## Perl Weekly Challenge 30: Sunday Christmas and Triplets

These are some answers to the Week 30 of the Perl Weekly Challenge organized by Mohammad S. Anwar.

*Spoiler Alert:* This weekly challenge deadline is due in a few days from now (October 20, 2019). This blog post offers some solutions to this challenge, please don't read on if you intend to complete the challenge on your own.

## Challenge # 1: Sunday Christmas

*Write a script to list dates for Sunday Christmas between 2019 and 2100. For example, 25 Dec 2022 is Sunday.*

### Christmas on Sunday in Perl 5

I'll be using the `Time::Local`

core module which provides reciprocal functions of the `gmtime`

and `localtime`

built-in functions.

```
#!/usr/bin/perl
use strict;
use warnings;
use feature qw/say/;
use Time::Local;
say "Years during which Christmas falls on a Sunday:";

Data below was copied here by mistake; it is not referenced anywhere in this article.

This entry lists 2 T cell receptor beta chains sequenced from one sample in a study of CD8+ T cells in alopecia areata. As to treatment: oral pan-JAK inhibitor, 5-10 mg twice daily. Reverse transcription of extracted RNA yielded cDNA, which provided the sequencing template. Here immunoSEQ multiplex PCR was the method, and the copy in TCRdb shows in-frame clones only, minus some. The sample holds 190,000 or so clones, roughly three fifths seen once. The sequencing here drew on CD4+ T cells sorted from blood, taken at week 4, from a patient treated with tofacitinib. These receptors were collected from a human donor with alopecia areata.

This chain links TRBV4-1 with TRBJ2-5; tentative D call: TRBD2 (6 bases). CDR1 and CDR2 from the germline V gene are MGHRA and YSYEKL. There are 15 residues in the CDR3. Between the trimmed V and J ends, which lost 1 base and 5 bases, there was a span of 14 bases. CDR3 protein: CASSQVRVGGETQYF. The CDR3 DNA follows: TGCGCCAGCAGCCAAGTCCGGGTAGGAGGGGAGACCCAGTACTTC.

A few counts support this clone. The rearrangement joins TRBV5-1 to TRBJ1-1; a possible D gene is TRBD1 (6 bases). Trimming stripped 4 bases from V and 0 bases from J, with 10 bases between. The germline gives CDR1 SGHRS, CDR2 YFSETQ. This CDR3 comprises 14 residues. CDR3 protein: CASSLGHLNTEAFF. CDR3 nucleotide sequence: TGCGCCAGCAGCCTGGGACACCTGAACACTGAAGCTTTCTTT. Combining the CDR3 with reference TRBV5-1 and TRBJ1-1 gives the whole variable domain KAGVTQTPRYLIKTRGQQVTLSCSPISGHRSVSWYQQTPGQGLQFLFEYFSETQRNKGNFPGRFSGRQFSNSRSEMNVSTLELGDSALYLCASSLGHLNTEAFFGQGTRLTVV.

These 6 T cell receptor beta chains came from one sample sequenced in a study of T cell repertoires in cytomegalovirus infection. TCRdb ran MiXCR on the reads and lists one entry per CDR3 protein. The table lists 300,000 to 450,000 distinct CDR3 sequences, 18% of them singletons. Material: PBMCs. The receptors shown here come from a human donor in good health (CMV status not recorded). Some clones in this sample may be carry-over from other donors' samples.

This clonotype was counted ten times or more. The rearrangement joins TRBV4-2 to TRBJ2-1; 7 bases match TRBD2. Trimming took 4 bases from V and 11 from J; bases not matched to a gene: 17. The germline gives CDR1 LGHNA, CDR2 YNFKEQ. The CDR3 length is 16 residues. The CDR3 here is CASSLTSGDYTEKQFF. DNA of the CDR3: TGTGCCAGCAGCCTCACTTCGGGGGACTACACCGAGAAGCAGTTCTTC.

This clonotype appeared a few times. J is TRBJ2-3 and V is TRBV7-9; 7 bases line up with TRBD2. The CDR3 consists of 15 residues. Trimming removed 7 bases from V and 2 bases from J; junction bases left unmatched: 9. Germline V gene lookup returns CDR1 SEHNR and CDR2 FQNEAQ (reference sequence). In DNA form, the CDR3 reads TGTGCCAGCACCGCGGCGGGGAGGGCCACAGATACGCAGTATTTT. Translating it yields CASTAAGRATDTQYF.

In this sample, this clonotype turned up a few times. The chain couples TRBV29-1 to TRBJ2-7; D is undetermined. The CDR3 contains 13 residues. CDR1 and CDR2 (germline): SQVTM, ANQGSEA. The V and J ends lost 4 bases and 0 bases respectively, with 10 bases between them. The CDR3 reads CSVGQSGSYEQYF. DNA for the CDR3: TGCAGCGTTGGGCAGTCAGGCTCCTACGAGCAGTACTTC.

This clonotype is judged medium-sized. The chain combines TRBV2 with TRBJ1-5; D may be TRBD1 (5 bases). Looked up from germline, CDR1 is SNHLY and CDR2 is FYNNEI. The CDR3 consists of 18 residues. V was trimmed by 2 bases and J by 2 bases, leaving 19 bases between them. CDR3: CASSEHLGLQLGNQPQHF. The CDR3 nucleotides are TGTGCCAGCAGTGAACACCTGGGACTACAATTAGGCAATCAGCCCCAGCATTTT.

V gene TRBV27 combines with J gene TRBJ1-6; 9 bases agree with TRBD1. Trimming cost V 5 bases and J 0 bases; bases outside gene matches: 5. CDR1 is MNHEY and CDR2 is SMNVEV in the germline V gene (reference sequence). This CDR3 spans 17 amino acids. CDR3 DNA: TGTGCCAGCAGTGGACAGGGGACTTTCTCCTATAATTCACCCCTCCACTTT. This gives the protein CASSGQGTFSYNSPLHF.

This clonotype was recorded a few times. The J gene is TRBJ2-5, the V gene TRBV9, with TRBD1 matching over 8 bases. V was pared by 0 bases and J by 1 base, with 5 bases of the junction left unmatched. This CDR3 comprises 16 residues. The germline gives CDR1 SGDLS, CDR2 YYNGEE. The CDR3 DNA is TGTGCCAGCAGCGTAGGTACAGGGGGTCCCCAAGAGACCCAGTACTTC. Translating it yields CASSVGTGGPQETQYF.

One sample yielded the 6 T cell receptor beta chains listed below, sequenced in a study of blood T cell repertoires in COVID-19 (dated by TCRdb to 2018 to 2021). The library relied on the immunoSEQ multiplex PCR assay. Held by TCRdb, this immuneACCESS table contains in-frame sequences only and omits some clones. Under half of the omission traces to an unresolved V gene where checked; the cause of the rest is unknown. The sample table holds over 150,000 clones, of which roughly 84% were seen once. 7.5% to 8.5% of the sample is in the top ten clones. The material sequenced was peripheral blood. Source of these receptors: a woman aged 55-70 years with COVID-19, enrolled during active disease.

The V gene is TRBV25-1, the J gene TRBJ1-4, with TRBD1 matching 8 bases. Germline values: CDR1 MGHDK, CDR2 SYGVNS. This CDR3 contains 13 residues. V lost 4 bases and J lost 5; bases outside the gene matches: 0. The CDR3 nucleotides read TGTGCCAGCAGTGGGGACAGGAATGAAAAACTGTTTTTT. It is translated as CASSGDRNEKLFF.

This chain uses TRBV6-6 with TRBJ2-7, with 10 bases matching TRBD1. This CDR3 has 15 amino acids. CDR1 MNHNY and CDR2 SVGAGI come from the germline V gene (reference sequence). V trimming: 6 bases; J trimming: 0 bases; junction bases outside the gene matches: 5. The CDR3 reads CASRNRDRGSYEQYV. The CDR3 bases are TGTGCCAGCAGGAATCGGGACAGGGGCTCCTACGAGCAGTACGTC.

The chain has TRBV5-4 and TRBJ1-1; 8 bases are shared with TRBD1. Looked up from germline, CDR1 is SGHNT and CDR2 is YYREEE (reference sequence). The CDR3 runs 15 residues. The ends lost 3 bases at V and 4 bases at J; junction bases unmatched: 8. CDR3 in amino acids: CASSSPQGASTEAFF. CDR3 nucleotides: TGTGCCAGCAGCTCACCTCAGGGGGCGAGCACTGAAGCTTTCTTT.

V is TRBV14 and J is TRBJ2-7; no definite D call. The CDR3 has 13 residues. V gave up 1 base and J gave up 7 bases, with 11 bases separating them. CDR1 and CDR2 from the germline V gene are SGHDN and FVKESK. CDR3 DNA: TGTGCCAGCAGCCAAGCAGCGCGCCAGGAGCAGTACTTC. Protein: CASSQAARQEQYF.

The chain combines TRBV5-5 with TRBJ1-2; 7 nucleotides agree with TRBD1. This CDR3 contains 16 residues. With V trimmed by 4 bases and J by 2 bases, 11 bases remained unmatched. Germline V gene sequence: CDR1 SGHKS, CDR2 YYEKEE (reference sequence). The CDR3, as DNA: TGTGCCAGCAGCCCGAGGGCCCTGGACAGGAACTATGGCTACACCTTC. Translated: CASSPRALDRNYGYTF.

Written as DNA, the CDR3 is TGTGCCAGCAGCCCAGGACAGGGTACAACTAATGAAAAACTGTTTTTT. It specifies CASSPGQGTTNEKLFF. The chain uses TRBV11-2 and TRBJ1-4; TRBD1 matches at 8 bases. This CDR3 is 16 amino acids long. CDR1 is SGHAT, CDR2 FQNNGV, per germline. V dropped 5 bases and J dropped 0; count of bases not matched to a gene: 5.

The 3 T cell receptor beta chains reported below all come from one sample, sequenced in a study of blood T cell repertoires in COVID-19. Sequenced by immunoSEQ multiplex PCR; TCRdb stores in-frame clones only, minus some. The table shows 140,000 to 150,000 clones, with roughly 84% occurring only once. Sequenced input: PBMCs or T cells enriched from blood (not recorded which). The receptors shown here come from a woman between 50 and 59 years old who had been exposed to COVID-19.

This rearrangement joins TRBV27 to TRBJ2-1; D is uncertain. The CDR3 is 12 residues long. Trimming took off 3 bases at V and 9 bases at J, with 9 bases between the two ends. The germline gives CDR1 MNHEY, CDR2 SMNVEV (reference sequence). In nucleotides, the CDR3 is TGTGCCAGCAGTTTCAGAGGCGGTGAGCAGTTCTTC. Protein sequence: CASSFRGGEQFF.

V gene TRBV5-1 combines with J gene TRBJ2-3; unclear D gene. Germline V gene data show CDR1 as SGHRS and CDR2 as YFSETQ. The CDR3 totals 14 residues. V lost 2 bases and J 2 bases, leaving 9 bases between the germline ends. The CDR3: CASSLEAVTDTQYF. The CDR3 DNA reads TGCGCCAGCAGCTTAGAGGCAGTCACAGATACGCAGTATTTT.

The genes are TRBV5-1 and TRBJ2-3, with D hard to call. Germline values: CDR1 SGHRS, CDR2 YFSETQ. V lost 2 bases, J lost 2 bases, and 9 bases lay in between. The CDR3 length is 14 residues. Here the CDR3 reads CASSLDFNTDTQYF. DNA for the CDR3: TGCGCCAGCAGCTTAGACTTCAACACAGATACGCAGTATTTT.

for my $year (119..200) {
my $date = timegm(0, 0, 0, 25, 11, $year);
say $year + 1900 if (gmtime $date)[6] == 0;
}
```

Note that both the built-in `gmtime`

and the module `timegm`

functions count the year from 1900 upward (so that 2019 should be input as 119) and start the month count at 0, so that December is considered to be 11.

The above program displays the following:

```
Years during which Christmas falls on a Sunday:
2022
2033
2039
2044
2050
2061
2067
2072
2078
2089
2095
```

We could also do it as a (slightly long) one-liner:

```
$ perl -MTime::Local -E 'say join " ", map {(gmtime $_)[5] + 1900} grep { (gmtime $_)[6] == 0 } map {timegm(0, 0, 0, 25, 11, $_)} 119..200;'
2022 2033 2039 2044 2050 2061 2067 2072 2078 2089 2095
```

### Christmas on Sunday in Perl 6

In Perl 6, the `Date`

data type offers the built-in methods we need for date computations, including finding day of week.

```
use v6;
for 2019..2100 -> $year {
say "Christmas of year $year falls on a Sunday."
if Date.new($year, 12, 25).day-of-week == 7;
}
```

which duly prints out:

```
Christmas of year 2022 falls on a Sunday.
Christmas of year 2033 falls on a Sunday.
Christmas of year 2039 falls on a Sunday.
Christmas of year 2044 falls on a Sunday.
Christmas of year 2050 falls on a Sunday.
Christmas of year 2061 falls on a Sunday.
Christmas of year 2067 falls on a Sunday.
Christmas of year 2072 falls on a Sunday.
Christmas of year 2078 falls on a Sunday.
Christmas of year 2089 falls on a Sunday.
Christmas of year 2095 falls on a Sunday.
```